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(Cross-posted at BlueGrit)
What do Allan Cutler, Conservative candidate in Ottawa South and the sponsorship whistleblower, and Prime Minister Paul Martin have in common?
Both of them were honest enough to put their jobs on the line to expose government corruption. Cutler was fired - Martin may well be.
The sponsorship scandal is often touted as the "biggest scandal in Canadian history." The validity of this statement is suspect, as some would point out the legendary corruption of Sir John A. Macdonald's government. However, the point is taken. Perhaps the biggest scandal of all is the effect that the sponsorship scandal could have on Canadian politics. The Gomery Inquiry could indeed serve as a warning to future governments, but not in the way it ought to.
Let's trace the events, as we know them:
- Auditor General Sheila Fraser exposes the sponsorship program and the unaccounted money.
- Paul Martin cancels the sponsorship program.
- Paul Martin calls the Gomery Inquiry.
- Judge Gomery releases his fact-finding report.
- Despite being exonnerated by Judge Gomery, Paul Martin still takes the blame from the public.
This is very troubling. Essentially, the message is this: If you are honest, you will pay for it; if you tell the truth, you will be punished.
Scandals happen. This is the reality of government. Any time people are put in charge of hundreds of billions of dollars, some of it is going to go missing. Stephen Harper was quoted as saying, "When there is a scandal," which is telling. Of course there would be scandal under a Harper government - the question is, would it be covered up?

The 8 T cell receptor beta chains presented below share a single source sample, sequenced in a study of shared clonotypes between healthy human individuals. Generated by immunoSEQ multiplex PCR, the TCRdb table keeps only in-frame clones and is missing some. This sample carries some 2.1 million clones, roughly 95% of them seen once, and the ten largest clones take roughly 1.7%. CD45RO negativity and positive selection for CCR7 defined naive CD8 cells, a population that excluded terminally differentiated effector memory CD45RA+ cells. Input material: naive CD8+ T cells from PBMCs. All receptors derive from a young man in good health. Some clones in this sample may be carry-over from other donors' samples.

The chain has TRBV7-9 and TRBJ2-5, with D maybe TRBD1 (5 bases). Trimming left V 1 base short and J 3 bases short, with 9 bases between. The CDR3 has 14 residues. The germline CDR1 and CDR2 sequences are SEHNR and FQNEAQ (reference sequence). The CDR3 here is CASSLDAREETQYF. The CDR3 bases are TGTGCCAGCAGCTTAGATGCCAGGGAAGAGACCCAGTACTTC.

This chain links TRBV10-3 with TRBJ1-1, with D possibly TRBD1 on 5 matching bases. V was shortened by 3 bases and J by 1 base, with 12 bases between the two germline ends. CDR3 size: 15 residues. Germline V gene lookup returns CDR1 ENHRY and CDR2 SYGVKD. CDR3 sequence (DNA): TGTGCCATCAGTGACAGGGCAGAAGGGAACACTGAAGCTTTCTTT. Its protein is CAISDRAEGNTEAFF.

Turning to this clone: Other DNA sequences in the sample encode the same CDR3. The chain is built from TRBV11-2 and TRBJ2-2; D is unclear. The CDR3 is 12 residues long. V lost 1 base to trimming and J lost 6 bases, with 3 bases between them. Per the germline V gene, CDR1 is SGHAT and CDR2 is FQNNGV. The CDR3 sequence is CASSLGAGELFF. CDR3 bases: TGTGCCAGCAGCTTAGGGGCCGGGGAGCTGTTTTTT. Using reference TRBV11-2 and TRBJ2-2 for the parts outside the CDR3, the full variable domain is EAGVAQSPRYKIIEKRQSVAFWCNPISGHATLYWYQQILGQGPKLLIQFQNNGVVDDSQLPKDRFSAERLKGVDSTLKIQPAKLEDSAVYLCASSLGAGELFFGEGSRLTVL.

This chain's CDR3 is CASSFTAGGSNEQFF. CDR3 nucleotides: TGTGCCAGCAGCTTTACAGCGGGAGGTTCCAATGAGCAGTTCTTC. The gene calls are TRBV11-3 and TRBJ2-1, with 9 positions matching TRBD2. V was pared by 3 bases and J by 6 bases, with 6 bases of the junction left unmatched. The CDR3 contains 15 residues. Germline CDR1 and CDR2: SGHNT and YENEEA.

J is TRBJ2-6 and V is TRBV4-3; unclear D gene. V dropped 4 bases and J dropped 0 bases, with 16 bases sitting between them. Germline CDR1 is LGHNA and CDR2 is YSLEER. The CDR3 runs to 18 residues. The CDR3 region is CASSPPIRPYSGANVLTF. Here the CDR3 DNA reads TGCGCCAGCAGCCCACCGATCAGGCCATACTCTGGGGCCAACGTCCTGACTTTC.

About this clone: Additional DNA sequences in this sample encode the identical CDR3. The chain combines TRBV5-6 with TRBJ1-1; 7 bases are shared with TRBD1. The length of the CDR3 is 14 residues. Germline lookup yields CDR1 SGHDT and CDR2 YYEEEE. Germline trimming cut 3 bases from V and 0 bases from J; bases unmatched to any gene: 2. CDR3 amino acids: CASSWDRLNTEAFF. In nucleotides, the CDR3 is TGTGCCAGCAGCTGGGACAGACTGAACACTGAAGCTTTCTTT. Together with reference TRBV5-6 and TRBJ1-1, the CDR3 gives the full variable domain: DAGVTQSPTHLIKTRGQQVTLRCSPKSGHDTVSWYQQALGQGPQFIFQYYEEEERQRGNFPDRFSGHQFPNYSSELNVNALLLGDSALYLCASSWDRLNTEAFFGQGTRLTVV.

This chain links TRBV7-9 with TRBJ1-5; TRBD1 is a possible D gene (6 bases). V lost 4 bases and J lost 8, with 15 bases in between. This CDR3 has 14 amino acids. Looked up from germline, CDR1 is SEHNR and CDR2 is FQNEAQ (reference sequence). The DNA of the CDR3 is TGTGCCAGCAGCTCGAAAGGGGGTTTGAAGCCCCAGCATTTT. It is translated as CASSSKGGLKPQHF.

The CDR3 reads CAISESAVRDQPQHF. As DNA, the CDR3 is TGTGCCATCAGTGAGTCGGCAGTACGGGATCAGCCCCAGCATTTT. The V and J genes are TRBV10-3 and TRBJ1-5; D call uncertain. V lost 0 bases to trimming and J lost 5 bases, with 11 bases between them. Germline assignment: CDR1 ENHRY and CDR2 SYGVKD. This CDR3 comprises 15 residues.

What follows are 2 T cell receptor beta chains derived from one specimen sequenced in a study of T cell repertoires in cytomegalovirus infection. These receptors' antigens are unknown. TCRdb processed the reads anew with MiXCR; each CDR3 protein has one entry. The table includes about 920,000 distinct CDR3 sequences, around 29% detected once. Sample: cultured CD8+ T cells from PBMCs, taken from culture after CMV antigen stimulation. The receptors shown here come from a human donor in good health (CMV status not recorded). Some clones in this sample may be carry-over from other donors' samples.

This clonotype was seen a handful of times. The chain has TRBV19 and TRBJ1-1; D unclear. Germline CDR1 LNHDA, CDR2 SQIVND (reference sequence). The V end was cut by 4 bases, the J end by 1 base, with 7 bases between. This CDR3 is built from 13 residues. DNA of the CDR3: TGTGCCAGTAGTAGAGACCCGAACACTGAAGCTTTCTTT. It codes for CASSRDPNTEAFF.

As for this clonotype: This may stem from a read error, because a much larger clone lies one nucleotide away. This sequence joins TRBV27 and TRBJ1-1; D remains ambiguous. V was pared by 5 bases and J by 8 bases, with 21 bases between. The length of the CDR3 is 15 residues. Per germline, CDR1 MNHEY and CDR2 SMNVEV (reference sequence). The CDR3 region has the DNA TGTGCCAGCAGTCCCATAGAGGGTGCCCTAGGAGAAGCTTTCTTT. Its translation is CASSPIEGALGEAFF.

I am not optimistic. The Gomery Inquiry is not without precedent in Canadian history. It is comparable in many ways to the inquiry into the CPR Scandal, both of which saw sitting prime ministers testify, and both of which (it seems now) toppled said prime minister. But the unprecedented thing is that Paul Martin so willingly and so readily established the public inqury. He put his career on the line to get to the bottom of the scandal, and he is paying the price for being honest - that price could be his job.
So let's ask the question - when scandal next happens, as it will, will the sitting prime minister be stupid enough to be as honest about it as Martin has been? After all the message we're sending is that if you call a public inquiry and expose the scandal for all to see, even if you are personally exonnerated you will still pay an electoral price. On the other hand, if you do what Jean Chretien surely would have done, and did through his tenure as prime minister, and sweep it under the rug, denying everything and covering it all up, then nothing bad will happen to you.
This has happened before. Jean Chretien took the lesson of Brian Mulroney seriously. Mulroney was a more or less honest prime minister, and his government faced scandal, as most do. But Mulroney did not tolerate scandal, and he fired ministers over it. And he paid the price, and is remembered as corrupt. Chretien would not let the same thing happen to him, and he was almost completely unaccountable, since no one knew what was happening in his government. Martin, like Mulroney, would not stand for the scandal, and he now ends up with the same reputation as Mulroney.
If the message that Canadians send is that honesty is punishable by termination, how can we realistically expect our politicians to be honest?